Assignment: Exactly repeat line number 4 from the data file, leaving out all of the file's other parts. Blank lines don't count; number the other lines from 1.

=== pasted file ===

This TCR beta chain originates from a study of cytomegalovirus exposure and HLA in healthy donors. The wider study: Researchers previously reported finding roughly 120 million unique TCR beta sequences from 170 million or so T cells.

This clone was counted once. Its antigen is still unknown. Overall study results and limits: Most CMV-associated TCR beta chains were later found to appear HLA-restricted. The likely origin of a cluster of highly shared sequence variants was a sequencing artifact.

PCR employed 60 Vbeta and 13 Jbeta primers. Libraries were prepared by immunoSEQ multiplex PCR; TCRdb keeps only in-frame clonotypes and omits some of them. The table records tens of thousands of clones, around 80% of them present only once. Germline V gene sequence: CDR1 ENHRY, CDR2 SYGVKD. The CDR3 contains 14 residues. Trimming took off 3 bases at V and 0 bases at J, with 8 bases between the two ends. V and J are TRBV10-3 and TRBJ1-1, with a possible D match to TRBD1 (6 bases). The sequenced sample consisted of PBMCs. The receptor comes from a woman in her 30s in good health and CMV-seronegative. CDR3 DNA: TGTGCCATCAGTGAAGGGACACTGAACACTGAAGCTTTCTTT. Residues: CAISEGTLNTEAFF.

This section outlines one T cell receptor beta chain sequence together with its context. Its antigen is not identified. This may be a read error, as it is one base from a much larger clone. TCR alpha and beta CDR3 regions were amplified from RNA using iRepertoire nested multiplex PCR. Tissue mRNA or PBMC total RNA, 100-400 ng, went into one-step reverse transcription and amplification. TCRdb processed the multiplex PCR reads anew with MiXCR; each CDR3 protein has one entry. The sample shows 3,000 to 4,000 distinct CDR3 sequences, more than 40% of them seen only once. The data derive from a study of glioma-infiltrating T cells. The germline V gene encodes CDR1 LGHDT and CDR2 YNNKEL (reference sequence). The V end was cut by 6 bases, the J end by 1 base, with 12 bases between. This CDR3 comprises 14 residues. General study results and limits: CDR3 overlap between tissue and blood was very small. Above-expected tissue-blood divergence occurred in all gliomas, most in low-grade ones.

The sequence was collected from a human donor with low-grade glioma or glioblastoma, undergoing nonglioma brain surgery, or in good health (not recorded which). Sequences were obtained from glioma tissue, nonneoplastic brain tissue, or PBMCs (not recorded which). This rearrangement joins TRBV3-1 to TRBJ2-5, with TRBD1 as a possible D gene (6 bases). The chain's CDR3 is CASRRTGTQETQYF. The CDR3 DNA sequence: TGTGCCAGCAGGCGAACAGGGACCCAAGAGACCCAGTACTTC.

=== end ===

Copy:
This section outlines one T cell receptor beta chain sequence together with its context. Its antigen is not identified. This may be a read error, as it is one base from a much larger clone. TCR alpha and beta CDR3 regions were amplified from RNA using iRepertoire nested multiplex PCR. Tissue mRNA or PBMC total RNA, 100-400 ng, went into one-step reverse transcription and amplification. TCRdb processed the multiplex PCR reads anew with MiXCR; each CDR3 protein has one entry. The sample shows 3,000 to 4,000 distinct CDR3 sequences, more than 40% of them seen only once. The data derive from a study of glioma-infiltrating T cells. The germline V gene encodes CDR1 LGHDT and CDR2 YNNKEL (reference sequence). The V end was cut by 6 bases, the J end by 1 base, with 12 bases between. This CDR3 comprises 14 residues. General study results and limits: CDR3 overlap between tissue and blood was very small. Above-expected tissue-blood divergence occurred in all gliomas, most in low-grade ones.